There are three ideas that I make sure to spend time with every day. If pressed to reduce these ideas to a single word each, I might pick WILD, BEAUTY and ENOUGH. If you spend any time with these words, you’ll find that they are devilishly tricky to define empirically. If you don’t like this sort of thing, you might call them “bottomless pits” and a waste of time. They’re subjective. Everyone has his or her own opinion, and that’s that, right? For some, that is as far as they will go.
If you persevere and you’re willing to turn the volume down on your rational mind, you’re likely to find a great deal of emotion associated with these terms and that these emotions are very deep-seated. In the presence of something “WILD,” for instance, we don’t have to take a few seconds to figure out if it fits our intellectual parameters. We feel “WILD”-ness before we understand it. There’s an awareness that the rational mind, in trying to define these terms, is undoubtedly the servant of the emotions here, the rationalizer and arguer for things already decided. Taking time to pay attention to WILD things and BEAUTIFUL things is quite an opportunity to become aware of yourself as an emotional being. ENOUGH?….is perhaps the most emotional of all. It’s a question of understanding your own self as a wild and beautiful thing: the where you are, what you are and how far your shadow falls. This is where you’re actually alive and where your living affects the world. I sure hope you have feelings about that.
Feeling raw emotions can be scary and/or humbling, especially for someone grown up in a “rational” society (ha ha..right…let me rephrase) ….grown up in a society that values the predictability of rational facades, that rewards facts and solid, demonstrable accomplishments. What’s humbling is that it’s pretty common to feel good about myself because I think I have a good argument, i.e. I’m a “good” person because I’m on the right side of this intellectual discussion. Meanwhile, beneath this “good” feeling are other coarser feelings that are less about protecting my social self-esteem. They may be less civilized (anger, sadness, joy, lust, awe) but they’re hardly less real. It’s amazing to notice what you’re really feeling while not immediately rationalizing it away.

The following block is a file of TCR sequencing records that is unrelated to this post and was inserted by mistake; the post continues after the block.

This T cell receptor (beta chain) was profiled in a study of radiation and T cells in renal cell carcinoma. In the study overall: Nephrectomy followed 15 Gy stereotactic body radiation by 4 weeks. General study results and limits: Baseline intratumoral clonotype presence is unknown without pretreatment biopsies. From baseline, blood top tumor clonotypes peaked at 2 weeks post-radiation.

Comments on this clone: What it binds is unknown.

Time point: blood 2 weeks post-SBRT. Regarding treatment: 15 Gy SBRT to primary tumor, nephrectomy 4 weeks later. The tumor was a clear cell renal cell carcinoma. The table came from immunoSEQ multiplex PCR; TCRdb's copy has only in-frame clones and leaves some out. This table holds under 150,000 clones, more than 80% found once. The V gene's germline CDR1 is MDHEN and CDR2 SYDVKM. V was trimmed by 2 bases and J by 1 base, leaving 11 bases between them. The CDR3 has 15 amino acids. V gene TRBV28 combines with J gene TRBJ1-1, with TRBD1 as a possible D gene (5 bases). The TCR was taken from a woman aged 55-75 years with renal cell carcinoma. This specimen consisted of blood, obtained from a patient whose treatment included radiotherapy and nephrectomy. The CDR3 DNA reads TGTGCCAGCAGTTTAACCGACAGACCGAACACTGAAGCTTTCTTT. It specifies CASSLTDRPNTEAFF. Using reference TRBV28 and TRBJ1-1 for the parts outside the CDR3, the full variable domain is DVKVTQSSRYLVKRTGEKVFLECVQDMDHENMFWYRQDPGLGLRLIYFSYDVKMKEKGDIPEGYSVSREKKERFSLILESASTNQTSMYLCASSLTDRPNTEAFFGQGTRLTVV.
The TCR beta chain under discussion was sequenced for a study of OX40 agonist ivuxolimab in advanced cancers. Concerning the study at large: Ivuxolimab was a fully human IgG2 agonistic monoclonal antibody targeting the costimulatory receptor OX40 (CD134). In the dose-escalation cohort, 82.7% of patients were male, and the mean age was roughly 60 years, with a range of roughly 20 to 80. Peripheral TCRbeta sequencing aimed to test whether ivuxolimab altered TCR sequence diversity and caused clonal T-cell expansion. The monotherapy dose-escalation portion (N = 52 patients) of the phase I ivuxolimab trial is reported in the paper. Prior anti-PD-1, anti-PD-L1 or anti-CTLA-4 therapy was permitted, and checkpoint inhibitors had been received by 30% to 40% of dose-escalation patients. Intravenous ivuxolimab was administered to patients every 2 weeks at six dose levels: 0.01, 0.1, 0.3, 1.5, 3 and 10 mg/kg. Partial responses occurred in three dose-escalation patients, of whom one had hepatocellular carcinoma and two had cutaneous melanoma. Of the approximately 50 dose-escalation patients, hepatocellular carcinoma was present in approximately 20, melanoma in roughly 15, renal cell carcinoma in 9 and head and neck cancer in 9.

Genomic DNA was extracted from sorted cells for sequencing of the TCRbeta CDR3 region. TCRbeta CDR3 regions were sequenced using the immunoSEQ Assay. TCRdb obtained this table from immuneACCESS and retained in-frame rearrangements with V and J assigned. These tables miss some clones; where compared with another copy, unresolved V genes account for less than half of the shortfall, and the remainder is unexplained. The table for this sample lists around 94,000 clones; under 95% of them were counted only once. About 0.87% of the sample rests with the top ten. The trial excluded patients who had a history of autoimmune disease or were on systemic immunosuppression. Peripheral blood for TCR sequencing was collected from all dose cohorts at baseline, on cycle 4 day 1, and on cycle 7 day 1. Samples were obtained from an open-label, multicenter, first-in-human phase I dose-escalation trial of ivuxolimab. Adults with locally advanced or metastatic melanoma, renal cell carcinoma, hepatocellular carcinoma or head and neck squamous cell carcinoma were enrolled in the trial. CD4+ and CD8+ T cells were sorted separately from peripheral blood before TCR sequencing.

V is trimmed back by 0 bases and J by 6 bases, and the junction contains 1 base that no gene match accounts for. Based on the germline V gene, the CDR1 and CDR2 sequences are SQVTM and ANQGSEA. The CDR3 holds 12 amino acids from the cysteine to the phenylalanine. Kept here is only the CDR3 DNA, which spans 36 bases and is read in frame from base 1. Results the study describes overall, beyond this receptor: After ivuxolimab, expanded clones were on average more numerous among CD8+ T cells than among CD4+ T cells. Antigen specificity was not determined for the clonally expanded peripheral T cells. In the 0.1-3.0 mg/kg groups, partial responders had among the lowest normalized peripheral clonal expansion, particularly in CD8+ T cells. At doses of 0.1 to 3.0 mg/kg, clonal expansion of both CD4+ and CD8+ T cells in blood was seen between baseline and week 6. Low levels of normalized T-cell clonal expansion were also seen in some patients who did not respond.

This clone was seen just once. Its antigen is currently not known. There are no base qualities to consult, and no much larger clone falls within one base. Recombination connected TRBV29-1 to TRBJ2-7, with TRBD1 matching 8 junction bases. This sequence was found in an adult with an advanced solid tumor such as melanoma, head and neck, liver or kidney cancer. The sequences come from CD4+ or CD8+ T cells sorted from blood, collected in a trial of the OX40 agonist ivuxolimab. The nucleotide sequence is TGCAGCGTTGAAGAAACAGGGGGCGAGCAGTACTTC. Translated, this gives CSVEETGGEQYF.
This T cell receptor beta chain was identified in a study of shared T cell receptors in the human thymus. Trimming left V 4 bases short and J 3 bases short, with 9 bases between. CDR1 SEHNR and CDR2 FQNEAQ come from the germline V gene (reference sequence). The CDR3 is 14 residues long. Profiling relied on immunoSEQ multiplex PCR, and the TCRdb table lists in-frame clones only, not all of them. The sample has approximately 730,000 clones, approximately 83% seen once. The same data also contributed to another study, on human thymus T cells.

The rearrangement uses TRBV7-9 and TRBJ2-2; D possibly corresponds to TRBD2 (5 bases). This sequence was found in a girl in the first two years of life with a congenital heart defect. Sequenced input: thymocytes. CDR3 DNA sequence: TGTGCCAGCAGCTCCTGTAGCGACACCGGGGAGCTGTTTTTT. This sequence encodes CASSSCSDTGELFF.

I do not believe that rational thought will ever be able to penetrate to the roots of these three ideas. These are things we know about ourselves at a basic level, before we think about anything, even if we choose to ignore or suppress this basic knowledge. I want to spend significant energy in my life working towards a better human relationship with planet earth NOT because of some rational, utilitarian argument (though I can make some of those) but because I feel genuine and natural anger and sadness and joy and awe. My body, my basic self, wants to celebrate the earth and defend the earth. If someone was coming at me and attempting to harm some part of my body, I wouldn’t have to think of a rational reason to defend myself. The relationship between me and my body is an emotional/intuitive one.
How is it that we don’t acknowledge a similar mutuality between ourselves and the natural world? I can think of reasons, rational divisions I can make that draw a line between myself and the “Other.” But my feelings don’t always agree with that rational division. Emotionally, I respond to the natural world by having feelings, not quite as urgently as the ones I have about my own body, perhaps, but strong feelings nonetheless. I have a natural urge to protect it, care for it. This is not a rational knowing; it’s what I know in my feelings, in my bones. It’s as natural as my breath. I don’t recall ever in my life feeling apathetic about such things. It is a knowing that has a sense of wisdom to it, though it’s not always easy to extract the truly wise act from the feeling. This takes practice.
Western civilization has moved for millennia to override this natural knowing and especially so since the Enlightenment and the rise of science. It’s hard to run a populous society if everyone is using his or her feelings to decide how to behave. Biology is so messy; good thing rational man got here to straighten out and streamline everything! By emphasizing the rational mind, humans have learned an enormous amount about the world. The scientific method has to be considered a terrific success. My caveat and warning, however, is this: If saying that rational knowledge is right requires us also to say that emotional/intuitive knowledge is wrong, then we will regularly fail to make of ourselves good people, good societies or good partners with other wild beings.
ENOUGH for this first post, then.
One addendum: For income, I run an online bookstore called Scholar and Poet Books. (Check out the widget at the side to take a look at my inventory.) As I was writing this post, it struck me how I really do grapple with the balance between these two elements of my consciousness, the thinker and the feeler, the heart and the head. The dance between the two is where good work is done. Any feedback, whether it’s something you feel or something you think, is appreciated.